They’re selling the building.
When I was getting ready to leave HGTV a few years back, the leaders kindly named our campus park after me. They planted Black-eyed Susans to line the walking path, and now, whenever I see these flowers, I have precious memories associated with them.
Those who purchased HGTV are now selling the whole property, and likely my “legacy” will be renamed for some new person or cause. I’d be lying if I said it didn’t bother me; wiping out my connection to the Packard Park makes me sad. It was a special place for me to walk, think, and just breathe.
But I wonder: what is a legacy, really? It can be many things, but I don’t believe any of them involve your name on a building or park. It’s your kids and grandkids, nieces and nephews with whom you spend time. It’s the money or time you contribute to an organization whose causes you are passionate about, that will live beyond you. It’s longtermism.
I learned this term recently as I read the latest exploits of Elon Musk getting his hands on Twitter. One of his outer circle advisors, a Scottish moral philosopher named William MacAskill, was mentioned in court filings over the proposed purchase. MacAskill wrote a recent bestseller, What We Owe Our Future, which describes our global need for longtermism, which is supporting causes focused on future generations. Not us. Those coming after us.
Ah. So now I have a word for why I wrote The Little Book of College Sobriety, as it helps to support millennials and Gen Z’s. Young adults are our future leaders, and those in recovery are honest, self-aware and choose to walk a mature path instead of the easy one. I try to do what I can today to support all our emerging generations, to offer my experience and hope, and to learn from them as I do. I know many of you do too.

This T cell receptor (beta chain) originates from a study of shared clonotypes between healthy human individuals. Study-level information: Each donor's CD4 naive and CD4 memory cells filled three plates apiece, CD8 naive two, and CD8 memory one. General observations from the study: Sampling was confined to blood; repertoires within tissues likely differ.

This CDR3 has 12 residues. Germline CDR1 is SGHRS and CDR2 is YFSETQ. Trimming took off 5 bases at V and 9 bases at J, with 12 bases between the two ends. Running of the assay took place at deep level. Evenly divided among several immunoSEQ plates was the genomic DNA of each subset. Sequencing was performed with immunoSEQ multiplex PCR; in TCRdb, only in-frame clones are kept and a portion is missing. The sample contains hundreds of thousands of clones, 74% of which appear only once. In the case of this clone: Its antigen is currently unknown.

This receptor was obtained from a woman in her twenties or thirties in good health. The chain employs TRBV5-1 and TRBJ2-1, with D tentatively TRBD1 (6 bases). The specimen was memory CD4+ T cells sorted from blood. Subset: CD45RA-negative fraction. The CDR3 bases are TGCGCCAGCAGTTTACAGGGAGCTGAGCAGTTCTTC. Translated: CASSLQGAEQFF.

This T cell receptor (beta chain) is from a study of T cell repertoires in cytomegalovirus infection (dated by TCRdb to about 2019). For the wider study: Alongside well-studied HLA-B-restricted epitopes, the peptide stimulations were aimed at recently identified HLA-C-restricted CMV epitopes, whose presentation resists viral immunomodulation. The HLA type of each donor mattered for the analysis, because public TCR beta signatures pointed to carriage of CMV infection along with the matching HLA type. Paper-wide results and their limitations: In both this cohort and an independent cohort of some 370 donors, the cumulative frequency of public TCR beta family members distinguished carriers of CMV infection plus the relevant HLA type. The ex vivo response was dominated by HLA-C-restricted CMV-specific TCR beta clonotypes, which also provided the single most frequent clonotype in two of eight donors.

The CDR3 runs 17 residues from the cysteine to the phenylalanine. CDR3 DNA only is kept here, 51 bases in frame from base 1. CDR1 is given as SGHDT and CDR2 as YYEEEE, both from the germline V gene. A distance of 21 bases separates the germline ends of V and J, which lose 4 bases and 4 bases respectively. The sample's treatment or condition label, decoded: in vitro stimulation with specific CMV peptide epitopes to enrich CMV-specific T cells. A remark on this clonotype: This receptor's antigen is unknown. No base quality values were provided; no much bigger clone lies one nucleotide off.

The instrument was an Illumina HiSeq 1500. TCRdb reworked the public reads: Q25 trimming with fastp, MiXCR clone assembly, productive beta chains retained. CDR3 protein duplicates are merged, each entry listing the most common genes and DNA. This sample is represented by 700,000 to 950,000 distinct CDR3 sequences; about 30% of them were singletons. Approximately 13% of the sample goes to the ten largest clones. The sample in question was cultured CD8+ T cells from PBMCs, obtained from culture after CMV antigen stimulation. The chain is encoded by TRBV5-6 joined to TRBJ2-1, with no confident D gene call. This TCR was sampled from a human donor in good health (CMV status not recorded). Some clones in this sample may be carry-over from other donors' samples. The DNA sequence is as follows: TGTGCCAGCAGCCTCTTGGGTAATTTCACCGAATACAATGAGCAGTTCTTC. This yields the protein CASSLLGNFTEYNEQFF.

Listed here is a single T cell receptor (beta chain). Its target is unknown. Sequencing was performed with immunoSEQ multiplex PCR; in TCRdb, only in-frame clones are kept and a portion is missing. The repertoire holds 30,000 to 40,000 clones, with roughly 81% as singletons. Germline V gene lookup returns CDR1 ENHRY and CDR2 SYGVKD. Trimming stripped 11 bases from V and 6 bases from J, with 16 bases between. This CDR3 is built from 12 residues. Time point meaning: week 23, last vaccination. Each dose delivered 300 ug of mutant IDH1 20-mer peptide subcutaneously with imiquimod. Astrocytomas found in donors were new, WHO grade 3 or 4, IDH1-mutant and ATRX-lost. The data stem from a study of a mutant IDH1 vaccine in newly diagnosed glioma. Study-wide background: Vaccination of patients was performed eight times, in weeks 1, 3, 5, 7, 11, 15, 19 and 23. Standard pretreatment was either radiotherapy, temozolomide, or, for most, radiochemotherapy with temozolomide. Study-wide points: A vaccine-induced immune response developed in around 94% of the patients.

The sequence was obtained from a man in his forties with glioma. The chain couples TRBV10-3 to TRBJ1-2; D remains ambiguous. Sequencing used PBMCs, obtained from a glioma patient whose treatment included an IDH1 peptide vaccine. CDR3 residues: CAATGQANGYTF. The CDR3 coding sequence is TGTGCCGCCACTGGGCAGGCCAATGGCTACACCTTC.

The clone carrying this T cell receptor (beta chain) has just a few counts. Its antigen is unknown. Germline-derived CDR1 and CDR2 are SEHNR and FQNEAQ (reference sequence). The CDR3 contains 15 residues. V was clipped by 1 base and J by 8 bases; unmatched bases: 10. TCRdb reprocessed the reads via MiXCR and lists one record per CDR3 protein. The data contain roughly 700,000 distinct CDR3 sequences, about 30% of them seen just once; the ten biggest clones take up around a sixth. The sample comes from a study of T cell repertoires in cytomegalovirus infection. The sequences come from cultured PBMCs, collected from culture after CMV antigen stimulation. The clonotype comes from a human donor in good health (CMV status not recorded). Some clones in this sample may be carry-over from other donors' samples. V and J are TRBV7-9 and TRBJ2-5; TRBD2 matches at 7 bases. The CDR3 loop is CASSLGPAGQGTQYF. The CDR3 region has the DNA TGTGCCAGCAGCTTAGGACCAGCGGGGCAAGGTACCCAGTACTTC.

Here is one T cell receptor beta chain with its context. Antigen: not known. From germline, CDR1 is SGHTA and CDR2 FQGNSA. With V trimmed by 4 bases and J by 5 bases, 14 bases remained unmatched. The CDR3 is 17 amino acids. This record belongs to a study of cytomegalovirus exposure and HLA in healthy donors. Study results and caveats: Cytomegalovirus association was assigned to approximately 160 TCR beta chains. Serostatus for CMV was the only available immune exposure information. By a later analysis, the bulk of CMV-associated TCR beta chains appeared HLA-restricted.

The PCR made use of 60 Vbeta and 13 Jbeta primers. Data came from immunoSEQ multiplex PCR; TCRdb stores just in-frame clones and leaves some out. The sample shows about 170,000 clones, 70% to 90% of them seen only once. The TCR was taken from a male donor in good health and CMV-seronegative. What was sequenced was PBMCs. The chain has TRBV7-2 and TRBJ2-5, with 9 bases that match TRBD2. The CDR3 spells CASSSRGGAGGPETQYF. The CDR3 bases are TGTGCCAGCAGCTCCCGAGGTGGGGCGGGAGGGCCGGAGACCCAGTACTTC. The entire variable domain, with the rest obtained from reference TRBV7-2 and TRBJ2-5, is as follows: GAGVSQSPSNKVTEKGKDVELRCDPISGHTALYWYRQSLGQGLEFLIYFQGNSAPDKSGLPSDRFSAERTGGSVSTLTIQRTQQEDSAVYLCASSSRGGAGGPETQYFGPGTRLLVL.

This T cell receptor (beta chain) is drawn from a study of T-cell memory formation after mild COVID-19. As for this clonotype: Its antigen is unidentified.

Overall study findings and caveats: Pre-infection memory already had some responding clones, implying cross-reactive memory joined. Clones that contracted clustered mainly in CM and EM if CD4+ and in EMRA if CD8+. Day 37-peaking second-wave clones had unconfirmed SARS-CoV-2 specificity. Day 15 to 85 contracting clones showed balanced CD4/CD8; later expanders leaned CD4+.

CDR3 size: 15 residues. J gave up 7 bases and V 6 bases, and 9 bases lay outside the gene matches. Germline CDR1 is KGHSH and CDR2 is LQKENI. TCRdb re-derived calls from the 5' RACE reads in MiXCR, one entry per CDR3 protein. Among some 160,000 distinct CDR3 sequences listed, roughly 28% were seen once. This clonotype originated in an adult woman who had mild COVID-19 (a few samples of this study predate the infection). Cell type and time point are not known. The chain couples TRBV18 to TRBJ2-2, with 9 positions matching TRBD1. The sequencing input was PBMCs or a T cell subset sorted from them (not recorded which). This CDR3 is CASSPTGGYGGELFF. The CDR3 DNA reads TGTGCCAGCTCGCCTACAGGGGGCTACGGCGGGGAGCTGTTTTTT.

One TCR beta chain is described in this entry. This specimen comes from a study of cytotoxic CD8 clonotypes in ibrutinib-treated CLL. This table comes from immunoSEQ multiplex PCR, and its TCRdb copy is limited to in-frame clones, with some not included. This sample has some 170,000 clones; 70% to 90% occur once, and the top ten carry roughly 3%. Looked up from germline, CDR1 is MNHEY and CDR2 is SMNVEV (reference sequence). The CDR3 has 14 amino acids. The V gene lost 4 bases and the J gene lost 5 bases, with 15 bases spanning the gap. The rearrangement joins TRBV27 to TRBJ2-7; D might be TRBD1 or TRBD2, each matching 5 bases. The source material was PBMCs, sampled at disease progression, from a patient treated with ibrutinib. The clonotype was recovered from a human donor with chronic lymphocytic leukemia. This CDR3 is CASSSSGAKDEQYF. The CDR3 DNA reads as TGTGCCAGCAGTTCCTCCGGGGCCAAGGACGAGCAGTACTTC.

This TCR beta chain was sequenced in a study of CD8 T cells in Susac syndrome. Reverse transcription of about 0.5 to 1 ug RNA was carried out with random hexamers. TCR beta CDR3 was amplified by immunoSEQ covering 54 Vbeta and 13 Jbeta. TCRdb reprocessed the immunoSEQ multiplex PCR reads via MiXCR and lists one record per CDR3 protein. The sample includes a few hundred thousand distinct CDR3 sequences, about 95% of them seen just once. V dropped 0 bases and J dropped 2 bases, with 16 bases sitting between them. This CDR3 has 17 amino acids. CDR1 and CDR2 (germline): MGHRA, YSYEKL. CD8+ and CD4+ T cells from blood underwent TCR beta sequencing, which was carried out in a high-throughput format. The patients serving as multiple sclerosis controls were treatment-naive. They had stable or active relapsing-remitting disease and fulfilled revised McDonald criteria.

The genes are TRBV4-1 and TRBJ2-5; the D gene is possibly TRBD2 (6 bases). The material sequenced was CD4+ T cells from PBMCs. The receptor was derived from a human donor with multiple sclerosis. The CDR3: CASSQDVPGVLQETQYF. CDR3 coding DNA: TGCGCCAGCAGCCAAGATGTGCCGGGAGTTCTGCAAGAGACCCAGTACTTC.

I Want to Support You
I want to support what you are doing in the field of longtermism. Send me a few sentences describing your passion work in non-profit–where you are giving of your time, even an hour here or there, or donating financially to it (or both), and why it supports our future generations. It could be anything from climate ecology to children’s aid programs. You will be entered into a random drawing where I will give away four $250 gifts for charities chosen. A future newsletter may include your work. Please get them to me by December 1st, so I can donate during the holidays, and I will include your name in the giving. The organization must be a 50l (c) (3). Questions? Drop me a line at email@example.com.
Will we leave the planet a healthier, kinder, more compassionate place after we’re called to our Great Beyond? Yes, we can do that. Starting with today. Send me your passion projects!